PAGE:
by Julia McDonald
Becoming a dietitian in Canada consists of three steps:
1) obtain a four year bachelor's degree with a focus in Foods and Nutrition. Dietitians of Canada maintains a list of accredited Dietetic Education programs at Canadian Universities.
2) complete the supervised practical training;
Some professionals use the terms dietitian and nutritionist interchangeably; however, all dietitians are nutritionists, but not all nutritionists are dietitians.
The term dietitian is protected by law through provincial legislation in all Canadian provinces whereas in some Canadian provinces the term nutritionist can be used by anyone with or without any formal education or training. The term "Registered Nutritionist", however; is protected by law in Alberta, Nova Scotia, Quebec and the term "Registered Dietitian/Nutritionist" is protected by law in News Brunswick. In these cases, the educational requirements are the same for both dietitian and nutritionist. For more information on these differences, please view this article "What is the Difference Between a Dietitian and a Nutritionist?" on the Dietitians of Canada website, as well as, McMasters University Science Departments article on dietitian /nutritionist programs.
Although Athabasca University does not offer a degree in this area, it is possible to do courses that can be transferred to another university. Our website has a complete list of our programs and courses.
Before registering for any courses or programs:
The following links contain useful information on duties, working conditions, skills, education, salary, employment prospects and opportunities and more:
Contact the post-secondary institutions that offer accredited programs in dietetic education for the course calendar, about transferable credits information and admission requirements.
To become a practicing dietitian in Canada, you may need to be registered. The educational requirements for registration may vary from province to province.
A counsellor can provide you with more information on this particular career path and make sure the program you choose meets your goals. You can contact a counsellor by email, book a telephone appointment by calling 1-800-788-9041 ext. 6723 or use the online appointment form.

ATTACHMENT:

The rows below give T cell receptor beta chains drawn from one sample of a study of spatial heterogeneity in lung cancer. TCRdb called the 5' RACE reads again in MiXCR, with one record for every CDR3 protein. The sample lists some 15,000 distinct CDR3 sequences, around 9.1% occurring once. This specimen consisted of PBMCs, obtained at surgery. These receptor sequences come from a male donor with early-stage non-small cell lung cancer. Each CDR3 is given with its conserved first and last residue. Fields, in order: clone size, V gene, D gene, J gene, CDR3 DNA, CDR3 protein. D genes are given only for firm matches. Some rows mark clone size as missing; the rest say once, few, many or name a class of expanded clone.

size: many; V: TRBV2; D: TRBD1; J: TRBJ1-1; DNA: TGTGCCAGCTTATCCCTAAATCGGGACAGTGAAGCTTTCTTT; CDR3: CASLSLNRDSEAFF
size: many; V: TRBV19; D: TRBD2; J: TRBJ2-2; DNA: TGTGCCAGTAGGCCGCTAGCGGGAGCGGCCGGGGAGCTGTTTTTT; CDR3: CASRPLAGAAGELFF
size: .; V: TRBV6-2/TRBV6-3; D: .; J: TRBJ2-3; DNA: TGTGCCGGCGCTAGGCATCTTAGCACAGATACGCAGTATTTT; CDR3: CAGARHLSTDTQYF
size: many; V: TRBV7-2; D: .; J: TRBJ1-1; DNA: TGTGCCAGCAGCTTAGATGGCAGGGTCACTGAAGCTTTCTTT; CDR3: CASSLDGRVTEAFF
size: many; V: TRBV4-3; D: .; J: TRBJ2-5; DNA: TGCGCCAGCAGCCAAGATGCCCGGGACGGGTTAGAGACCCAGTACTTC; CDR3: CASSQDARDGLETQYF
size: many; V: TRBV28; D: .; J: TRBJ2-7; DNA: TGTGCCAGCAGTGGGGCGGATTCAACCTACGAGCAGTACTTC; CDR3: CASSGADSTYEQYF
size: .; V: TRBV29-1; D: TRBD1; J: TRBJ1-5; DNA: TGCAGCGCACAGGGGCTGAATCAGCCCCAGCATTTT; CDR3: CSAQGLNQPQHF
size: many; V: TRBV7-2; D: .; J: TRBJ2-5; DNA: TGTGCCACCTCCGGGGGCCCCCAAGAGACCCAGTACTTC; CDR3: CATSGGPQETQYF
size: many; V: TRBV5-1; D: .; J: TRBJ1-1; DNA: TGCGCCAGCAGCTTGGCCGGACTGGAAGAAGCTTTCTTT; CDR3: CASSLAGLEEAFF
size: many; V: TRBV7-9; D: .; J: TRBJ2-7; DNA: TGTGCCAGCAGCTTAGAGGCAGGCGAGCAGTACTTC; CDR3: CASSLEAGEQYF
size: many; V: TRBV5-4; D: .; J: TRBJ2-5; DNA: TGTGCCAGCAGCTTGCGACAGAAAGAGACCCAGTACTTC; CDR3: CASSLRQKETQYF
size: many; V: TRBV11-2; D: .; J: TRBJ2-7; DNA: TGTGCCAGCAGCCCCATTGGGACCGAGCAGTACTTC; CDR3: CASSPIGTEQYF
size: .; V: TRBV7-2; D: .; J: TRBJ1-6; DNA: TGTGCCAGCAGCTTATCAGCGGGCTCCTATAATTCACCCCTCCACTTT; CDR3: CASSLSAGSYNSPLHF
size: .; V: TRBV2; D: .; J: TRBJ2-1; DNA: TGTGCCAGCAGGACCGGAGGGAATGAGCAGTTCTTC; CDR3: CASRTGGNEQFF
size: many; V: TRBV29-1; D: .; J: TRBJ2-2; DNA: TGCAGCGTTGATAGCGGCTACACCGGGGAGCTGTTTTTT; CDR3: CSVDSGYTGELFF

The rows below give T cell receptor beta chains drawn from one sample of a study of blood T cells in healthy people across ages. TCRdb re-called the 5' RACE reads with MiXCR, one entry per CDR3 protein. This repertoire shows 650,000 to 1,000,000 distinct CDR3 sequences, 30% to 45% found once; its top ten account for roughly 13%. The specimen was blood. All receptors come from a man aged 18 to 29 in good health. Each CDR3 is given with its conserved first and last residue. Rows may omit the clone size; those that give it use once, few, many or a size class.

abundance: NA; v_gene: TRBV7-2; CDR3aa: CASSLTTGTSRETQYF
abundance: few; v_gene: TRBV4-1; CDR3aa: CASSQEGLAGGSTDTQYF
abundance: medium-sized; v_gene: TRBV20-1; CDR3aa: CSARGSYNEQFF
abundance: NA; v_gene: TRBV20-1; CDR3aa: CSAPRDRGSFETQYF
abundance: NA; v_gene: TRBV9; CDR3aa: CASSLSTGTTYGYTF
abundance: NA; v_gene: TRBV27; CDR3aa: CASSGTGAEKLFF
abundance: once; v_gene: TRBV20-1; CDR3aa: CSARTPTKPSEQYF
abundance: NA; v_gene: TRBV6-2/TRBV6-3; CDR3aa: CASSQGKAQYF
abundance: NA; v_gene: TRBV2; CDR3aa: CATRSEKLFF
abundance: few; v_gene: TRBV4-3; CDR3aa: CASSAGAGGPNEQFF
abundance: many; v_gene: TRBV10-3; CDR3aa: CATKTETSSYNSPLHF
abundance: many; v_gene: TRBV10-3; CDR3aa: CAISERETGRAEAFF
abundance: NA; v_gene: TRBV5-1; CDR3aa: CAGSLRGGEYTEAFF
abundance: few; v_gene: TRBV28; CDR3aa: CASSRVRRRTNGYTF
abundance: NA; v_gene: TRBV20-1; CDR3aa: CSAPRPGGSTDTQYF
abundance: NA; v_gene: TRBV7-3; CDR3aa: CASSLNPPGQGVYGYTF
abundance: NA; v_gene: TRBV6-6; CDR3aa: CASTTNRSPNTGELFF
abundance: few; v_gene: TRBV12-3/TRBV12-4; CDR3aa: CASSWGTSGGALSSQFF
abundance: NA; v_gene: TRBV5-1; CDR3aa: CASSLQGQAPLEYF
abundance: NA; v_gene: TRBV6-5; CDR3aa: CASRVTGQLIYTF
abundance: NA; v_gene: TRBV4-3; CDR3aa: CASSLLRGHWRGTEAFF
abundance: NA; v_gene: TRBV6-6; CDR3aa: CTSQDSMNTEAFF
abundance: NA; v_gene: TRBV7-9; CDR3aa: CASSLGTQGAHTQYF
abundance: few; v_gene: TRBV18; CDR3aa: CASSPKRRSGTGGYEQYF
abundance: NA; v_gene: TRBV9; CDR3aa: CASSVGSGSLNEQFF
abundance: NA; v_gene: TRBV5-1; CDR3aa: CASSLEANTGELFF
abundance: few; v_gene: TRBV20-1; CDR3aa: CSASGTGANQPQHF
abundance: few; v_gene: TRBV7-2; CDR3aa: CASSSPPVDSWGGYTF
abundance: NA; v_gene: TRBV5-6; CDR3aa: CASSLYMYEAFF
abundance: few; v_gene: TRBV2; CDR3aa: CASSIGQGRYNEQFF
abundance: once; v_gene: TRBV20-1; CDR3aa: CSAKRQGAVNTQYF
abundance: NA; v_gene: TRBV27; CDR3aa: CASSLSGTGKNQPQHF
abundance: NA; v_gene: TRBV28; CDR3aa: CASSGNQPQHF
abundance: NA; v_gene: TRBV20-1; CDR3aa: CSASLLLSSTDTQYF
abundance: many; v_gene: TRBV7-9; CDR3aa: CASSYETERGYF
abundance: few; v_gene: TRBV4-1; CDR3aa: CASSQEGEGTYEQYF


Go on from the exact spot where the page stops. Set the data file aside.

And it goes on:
An advisor can help you select courses and develop a program plan for studies at Athabasca University. (For courses or programs at another institution, you must contact that institution directly for further assistance.) You can e-mail an advisor at email@example.com or call 1-800-788-9041.For more information on this service, visit the Advising web page
Once you completed these steps, you are ready to become an AU Student.
Alberta Learning Information Services (2006). Alberta Occupational Profiles: Dietitian. Retrieved Nov. 24, 2006 from www.alis.gov.ab.ca/occinfo
Dietitians of Canada (2006). Retrieved Nov. 24, 2006 from http://www.dietitians.ca/
Doug Cook's Wellnessnutrtion.ca (2006): What is the Difference Between a Registered Dietitian and a Nutritionist? Retrieved on Dec. 11, 2006 from http://www.dougcookrd.com/dietitian-101/difference-between-dietitian-and-nutritionist/
McMaster University (2006): Dietitian & Nutritionist Programs. Retrieved Dec. 11, 2006 from http://www.science.mcmaster.ca/scce/files/forms/students/education-planning/Canadian_Dietitian__Nutritionist_Information_and_Programs.pdf
National Occupational Classification (2006). 3132 Dietitians and Nutritionists. Retrieved Feb 5, 2007 from http://www5.hrsdc.gc.ca/NOC/English/NOC/2011/ProfileQuickSearch.aspx?val=3&val1=3132&val65=*
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Updated February 04 2014 by Student & Academic Services